At no point did we see a clearer representation of the brand awareness for Philips Healthcare grow than in 2008. Between 2007 and 2008, a dramatic shift occurred in the direction of Philips’ sales. In 2007, the total sales for the Healthcare sector were approximately EUR 6.6 billion. While it is important to note that the company’s overall sales declined over this period due to the recession, the sales growth experienced by this sector one year later clearly proves that Philips had a refocused strategy at work. By 2008, the sales numbers for Philips Healthcare jumped to EUR 7.6 billion. What makes this spike so interesting is not the size of the growth, but the drop that accompanied it. During this time, the company experienced a decline in the total sales for its Consumer Lifestyle sector. These numbers reveal that as Consumer Lifestyle became less profitable in certain mature markets, the company chose to refocus around healthcare, despite the detriment it would bring to Consumer Lifestyle. The healthcare industry was on the rise, and Philips knew well to strike while the iron was hot in order to solidify their position in that space for the future.
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It is interesting to look back and see how far Philips Healthcare has come in roughly 10 years. Back in the late 90s / early 2000s, the healthcare market was hardly a focal point for the company, although it was still a very profitable Philips business. Now, the company seems to be throwing as much weight as possible behind its Healthcare sector – and those efforts have resulted in success that could only be described as exceptional. Philips Healthcare is a hugely recognized brand in the medical space as consumers across the globe keep coming back to Philips for all their healthcare solutions.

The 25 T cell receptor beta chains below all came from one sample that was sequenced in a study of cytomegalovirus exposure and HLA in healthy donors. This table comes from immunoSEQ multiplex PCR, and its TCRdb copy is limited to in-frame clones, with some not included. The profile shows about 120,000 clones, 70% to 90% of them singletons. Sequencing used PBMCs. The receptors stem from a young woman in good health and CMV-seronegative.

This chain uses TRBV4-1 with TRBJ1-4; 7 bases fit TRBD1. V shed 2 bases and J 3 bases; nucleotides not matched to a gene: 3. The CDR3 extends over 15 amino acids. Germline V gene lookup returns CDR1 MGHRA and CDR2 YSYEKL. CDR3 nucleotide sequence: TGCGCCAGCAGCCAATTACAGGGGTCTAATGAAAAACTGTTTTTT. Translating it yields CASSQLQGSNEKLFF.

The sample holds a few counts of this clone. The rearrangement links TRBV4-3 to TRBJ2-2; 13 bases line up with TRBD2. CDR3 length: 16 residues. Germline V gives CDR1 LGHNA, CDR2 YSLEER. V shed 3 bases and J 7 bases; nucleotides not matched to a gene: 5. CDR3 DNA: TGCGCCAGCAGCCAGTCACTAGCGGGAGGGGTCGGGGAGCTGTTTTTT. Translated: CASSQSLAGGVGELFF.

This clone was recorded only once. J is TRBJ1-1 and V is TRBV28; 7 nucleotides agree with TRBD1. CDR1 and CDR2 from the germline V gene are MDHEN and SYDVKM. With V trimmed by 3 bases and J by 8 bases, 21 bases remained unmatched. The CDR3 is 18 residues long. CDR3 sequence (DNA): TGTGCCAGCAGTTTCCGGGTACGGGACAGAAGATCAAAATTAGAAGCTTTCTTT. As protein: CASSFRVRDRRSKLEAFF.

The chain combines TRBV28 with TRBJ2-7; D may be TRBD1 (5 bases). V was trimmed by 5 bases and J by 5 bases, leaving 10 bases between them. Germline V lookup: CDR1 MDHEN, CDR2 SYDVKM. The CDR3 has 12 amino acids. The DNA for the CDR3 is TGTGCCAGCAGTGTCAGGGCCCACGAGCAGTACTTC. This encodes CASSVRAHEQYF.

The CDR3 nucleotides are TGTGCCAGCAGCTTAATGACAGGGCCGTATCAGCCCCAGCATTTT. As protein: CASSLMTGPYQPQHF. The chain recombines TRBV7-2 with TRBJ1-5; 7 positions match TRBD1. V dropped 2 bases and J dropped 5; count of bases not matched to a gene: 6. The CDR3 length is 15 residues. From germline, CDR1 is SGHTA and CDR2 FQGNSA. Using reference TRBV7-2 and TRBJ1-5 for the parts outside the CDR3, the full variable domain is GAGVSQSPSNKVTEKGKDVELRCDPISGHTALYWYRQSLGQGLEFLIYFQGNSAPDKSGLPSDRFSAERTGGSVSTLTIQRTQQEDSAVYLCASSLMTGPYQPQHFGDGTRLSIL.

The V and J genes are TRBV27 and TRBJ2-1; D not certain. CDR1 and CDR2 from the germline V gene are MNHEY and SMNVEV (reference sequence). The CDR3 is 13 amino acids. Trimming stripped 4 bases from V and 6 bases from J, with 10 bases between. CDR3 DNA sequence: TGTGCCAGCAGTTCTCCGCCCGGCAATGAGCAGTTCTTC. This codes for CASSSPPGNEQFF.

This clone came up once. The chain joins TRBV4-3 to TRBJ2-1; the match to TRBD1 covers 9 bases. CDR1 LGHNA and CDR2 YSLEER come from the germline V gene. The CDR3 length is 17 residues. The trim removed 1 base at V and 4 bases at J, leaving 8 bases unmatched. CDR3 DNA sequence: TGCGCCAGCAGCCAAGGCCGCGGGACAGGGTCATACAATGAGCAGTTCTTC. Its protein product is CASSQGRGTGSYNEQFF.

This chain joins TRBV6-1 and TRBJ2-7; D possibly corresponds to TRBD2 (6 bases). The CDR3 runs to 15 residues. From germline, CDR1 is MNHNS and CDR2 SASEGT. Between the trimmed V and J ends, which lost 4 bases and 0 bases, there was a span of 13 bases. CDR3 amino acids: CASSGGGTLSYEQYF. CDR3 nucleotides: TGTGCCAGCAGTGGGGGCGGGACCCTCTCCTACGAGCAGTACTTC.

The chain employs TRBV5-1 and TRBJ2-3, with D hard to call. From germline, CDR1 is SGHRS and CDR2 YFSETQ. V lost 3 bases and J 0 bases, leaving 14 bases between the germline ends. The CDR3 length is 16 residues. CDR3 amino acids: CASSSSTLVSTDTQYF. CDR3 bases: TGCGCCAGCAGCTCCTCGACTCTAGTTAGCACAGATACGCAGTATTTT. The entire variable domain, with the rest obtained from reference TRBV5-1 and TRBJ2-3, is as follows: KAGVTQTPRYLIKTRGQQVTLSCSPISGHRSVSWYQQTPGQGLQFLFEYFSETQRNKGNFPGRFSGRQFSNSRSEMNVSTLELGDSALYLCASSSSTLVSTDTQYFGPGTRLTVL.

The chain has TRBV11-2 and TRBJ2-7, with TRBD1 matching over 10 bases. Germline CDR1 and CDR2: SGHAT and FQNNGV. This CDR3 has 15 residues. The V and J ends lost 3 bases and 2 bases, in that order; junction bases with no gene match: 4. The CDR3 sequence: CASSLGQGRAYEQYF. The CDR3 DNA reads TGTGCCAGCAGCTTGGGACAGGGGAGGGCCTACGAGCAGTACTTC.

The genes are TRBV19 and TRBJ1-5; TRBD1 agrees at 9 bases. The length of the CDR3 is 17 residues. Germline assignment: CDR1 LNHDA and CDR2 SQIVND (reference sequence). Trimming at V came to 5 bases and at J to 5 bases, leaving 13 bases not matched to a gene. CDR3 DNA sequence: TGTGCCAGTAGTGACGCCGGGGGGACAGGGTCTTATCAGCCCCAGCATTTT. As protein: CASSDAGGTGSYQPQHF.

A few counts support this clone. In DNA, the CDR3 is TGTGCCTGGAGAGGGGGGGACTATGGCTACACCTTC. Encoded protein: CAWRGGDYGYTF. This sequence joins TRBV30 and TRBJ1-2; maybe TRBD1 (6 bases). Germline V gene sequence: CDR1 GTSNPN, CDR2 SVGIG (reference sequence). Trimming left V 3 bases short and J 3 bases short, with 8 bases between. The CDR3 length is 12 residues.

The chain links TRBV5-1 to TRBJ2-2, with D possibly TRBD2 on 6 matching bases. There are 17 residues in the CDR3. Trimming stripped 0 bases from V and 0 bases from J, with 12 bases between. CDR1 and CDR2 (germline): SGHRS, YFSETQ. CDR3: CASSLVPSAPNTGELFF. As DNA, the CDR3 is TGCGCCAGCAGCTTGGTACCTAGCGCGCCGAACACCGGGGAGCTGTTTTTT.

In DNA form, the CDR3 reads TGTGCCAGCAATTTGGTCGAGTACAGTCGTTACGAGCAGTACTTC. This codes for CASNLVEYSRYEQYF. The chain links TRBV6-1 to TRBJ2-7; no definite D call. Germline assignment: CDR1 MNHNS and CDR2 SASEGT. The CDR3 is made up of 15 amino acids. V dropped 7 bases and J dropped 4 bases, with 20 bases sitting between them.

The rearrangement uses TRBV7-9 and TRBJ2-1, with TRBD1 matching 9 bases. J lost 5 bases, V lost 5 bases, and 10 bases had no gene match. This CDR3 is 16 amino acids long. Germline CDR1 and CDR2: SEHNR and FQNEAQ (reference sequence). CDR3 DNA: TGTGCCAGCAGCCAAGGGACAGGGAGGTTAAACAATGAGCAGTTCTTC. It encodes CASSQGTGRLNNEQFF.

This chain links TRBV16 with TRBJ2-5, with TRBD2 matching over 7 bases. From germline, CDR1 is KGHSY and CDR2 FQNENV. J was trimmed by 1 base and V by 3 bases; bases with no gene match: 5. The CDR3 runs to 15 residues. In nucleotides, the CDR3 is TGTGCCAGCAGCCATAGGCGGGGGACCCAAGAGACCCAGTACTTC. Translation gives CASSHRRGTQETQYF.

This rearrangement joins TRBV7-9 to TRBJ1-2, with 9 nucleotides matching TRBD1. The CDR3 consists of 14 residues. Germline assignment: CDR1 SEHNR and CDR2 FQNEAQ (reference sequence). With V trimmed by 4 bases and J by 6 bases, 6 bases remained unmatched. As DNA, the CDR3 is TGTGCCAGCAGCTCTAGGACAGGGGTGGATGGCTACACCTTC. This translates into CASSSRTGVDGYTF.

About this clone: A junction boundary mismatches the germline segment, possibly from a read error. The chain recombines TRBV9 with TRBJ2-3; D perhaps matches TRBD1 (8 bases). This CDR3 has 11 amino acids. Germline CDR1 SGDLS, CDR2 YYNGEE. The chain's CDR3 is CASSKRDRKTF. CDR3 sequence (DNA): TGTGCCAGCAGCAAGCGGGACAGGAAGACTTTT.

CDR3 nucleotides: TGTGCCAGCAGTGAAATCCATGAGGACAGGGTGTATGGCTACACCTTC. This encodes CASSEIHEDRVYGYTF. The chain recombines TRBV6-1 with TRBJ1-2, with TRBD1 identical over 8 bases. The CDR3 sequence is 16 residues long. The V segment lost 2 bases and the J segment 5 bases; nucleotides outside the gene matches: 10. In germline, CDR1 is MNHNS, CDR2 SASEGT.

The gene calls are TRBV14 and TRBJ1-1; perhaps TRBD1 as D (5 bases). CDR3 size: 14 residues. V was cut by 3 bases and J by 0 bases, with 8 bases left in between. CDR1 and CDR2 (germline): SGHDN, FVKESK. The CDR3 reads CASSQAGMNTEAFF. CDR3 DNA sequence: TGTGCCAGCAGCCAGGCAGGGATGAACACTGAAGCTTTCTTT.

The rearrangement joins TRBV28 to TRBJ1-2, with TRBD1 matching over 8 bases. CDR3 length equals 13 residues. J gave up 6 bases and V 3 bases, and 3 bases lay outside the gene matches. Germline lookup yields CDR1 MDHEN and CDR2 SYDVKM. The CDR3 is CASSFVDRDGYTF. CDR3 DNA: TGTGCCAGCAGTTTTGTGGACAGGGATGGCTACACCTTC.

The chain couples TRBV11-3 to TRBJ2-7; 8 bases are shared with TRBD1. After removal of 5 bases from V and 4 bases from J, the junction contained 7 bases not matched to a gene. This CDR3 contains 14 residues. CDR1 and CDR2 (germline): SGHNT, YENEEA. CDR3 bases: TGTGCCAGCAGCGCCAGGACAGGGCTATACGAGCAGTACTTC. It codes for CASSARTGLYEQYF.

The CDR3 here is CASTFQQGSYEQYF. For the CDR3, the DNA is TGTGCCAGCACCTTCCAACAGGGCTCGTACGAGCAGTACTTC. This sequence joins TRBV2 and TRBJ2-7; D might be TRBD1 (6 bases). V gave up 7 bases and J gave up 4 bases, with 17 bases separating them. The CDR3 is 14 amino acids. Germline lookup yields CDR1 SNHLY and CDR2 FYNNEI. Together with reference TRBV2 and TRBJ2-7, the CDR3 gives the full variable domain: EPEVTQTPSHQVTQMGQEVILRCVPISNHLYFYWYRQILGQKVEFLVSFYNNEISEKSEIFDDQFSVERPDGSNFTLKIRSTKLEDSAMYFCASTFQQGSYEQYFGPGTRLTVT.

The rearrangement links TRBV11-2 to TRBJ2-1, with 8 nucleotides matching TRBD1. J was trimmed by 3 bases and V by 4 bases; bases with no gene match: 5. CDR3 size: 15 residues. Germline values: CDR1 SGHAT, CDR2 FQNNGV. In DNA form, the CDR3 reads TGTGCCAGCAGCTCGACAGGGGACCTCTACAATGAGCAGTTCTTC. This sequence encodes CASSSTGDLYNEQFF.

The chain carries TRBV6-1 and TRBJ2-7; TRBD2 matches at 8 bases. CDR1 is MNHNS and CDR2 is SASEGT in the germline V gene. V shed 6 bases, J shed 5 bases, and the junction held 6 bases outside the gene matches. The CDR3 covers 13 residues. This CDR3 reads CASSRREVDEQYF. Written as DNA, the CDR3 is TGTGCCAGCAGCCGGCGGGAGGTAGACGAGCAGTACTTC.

The success and growth of Philips Healthcare has been especially impressive in the North American market. North America does, after all, represent one of the company’s largest markets across its the three umbrella sectors (Lighting, Consumer Lifestyle, and Healthcare). Diving closer into Philips’ endeavors within this particular market, though, reveals quite an interesting trend for those with keen and curious eyes. It would seem that as Philips Healthcare grew in North America, fiscal declines followed from one of its sister sectors – the Consumer Lifestyle business. Philips has been globally renowned for its Consumer Lifestyle business for decades. Yet, according to the 2010 sales figures, Philips’ Healthcare outsold Consumer Lifestyle by a factor of nearly 4:1 in North America (Healthcare = EUR 3.9 billion vs. Consumer Lifestyle = EUR 1.2 billion). Back in 2006, those same numbers were in a near perfect 1:1 relationship with each other (Healthcare = EUR 3.2 billion vs. Consumer Electronics = EUR 2.9 billion). Overall, between 2006 and 2010, Healthcare sales in North America increased by approximately EUR 700 million, while Consumer Lifestyle sales dropped by EUR 1.7 billion. If you think this shift is unique to North American market, think again.